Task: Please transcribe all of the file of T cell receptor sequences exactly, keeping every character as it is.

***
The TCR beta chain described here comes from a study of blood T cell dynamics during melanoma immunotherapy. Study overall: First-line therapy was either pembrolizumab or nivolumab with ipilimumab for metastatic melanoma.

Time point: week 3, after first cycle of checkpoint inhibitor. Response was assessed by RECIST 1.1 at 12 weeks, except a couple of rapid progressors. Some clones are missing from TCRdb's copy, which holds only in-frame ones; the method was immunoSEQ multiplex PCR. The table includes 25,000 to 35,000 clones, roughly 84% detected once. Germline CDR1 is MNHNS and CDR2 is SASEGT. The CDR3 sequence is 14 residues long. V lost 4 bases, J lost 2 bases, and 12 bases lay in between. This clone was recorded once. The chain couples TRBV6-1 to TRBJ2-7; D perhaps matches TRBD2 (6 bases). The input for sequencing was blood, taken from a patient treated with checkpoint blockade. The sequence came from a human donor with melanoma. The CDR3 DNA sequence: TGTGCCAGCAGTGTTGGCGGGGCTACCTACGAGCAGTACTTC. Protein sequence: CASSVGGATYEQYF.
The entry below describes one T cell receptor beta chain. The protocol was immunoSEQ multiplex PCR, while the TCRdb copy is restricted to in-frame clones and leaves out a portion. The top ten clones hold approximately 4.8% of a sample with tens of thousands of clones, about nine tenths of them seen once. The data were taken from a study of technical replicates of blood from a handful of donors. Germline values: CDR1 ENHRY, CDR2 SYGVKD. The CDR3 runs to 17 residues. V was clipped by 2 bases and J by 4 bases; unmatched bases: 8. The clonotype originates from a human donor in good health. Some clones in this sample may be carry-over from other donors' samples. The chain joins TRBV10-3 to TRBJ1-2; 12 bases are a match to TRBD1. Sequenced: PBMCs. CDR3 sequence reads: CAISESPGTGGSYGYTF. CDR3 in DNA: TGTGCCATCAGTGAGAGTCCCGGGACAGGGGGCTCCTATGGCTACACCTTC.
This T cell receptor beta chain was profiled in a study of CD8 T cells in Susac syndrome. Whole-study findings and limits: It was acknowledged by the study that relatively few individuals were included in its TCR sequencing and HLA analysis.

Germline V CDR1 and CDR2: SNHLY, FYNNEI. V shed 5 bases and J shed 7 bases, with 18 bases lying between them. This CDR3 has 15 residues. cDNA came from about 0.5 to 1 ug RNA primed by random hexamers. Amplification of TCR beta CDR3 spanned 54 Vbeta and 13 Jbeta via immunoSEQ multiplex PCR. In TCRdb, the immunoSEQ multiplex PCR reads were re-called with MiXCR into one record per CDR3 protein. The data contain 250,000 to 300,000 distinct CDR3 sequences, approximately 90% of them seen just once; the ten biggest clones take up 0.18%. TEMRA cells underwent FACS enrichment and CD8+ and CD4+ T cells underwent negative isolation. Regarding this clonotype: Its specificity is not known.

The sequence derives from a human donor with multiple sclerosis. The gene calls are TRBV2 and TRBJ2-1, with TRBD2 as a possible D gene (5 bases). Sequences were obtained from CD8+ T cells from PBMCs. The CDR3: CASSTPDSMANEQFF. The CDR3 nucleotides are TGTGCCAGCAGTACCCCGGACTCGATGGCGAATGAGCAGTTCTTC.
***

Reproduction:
The TCR beta chain described here comes from a study of blood T cell dynamics during melanoma immunotherapy. Study overall: First-line therapy was either pembrolizumab or nivolumab with ipilimumab for metastatic melanoma.

Time point: week 3, after first cycle of checkpoint inhibitor. Response was assessed by RECIST 1.1 at 12 weeks, except a couple of rapid progressors. Some clones are missing from TCRdb's copy, which holds only in-frame ones; the method was immunoSEQ multiplex PCR. The table includes 25,000 to 35,000 clones, roughly 84% detected once. Germline CDR1 is MNHNS and CDR2 is SASEGT. The CDR3 sequence is 14 residues long. V lost 4 bases, J lost 2 bases, and 12 bases lay in between. This clone was recorded once. The chain couples TRBV6-1 to TRBJ2-7; D perhaps matches TRBD2 (6 bases). The input for sequencing was blood, taken from a patient treated with checkpoint blockade. The sequence came from a human donor with melanoma. The CDR3 DNA sequence: TGTGCCAGCAGTGTTGGCGGGGCTACCTACGAGCAGTACTTC. Protein sequence: CASSVGGATYEQYF.
The entry below describes one T cell receptor beta chain. The protocol was immunoSEQ multiplex PCR, while the TCRdb copy is restricted to in-frame clones and leaves out a portion. The top ten clones hold approximately 4.8% of a sample with tens of thousands of clones, about nine tenths of them seen once. The data were taken from a study of technical replicates of blood from a handful of donors. Germline values: CDR1 ENHRY, CDR2 SYGVKD. The CDR3 runs to 17 residues. V was clipped by 2 bases and J by 4 bases; unmatched bases: 8. The clonotype originates from a human donor in good health. Some clones in this sample may be carry-over from other donors' samples. The chain joins TRBV10-3 to TRBJ1-2; 12 bases are a match to TRBD1. Sequenced: PBMCs. CDR3 sequence reads: CAISESPGTGGSYGYTF. CDR3 in DNA: TGTGCCATCAGTGAGAGTCCCGGGACAGGGGGCTCCTATGGCTACACCTTC.
This T cell receptor beta chain was profiled in a study of CD8 T cells in Susac syndrome. Whole-study findings and limits: It was acknowledged by the study that relatively few individuals were included in its TCR sequencing and HLA analysis.

Germline V CDR1 and CDR2: SNHLY, FYNNEI. V shed 5 bases and J shed 7 bases, with 18 bases lying between them. This CDR3 has 15 residues. cDNA came from about 0.5 to 1 ug RNA primed by random hexamers. Amplification of TCR beta CDR3 spanned 54 Vbeta and 13 Jbeta via immunoSEQ multiplex PCR. In TCRdb, the immunoSEQ multiplex PCR reads were re-called with MiXCR into one record per CDR3 protein. The data contain 250,000 to 300,000 distinct CDR3 sequences, approximately 90% of them seen just once; the ten biggest clones take up 0.18%. TEMRA cells underwent FACS enrichment and CD8+ and CD4+ T cells underwent negative isolation. Regarding this clonotype: Its specificity is not known.

The sequence derives from a human donor with multiple sclerosis. The gene calls are TRBV2 and TRBJ2-1, with TRBD2 as a possible D gene (5 bases). Sequences were obtained from CD8+ T cells from PBMCs. The CDR3: CASSTPDSMANEQFF. The CDR3 nucleotides are TGTGCCAGCAGTACCCCGGACTCGATGGCGAATGAGCAGTTCTTC.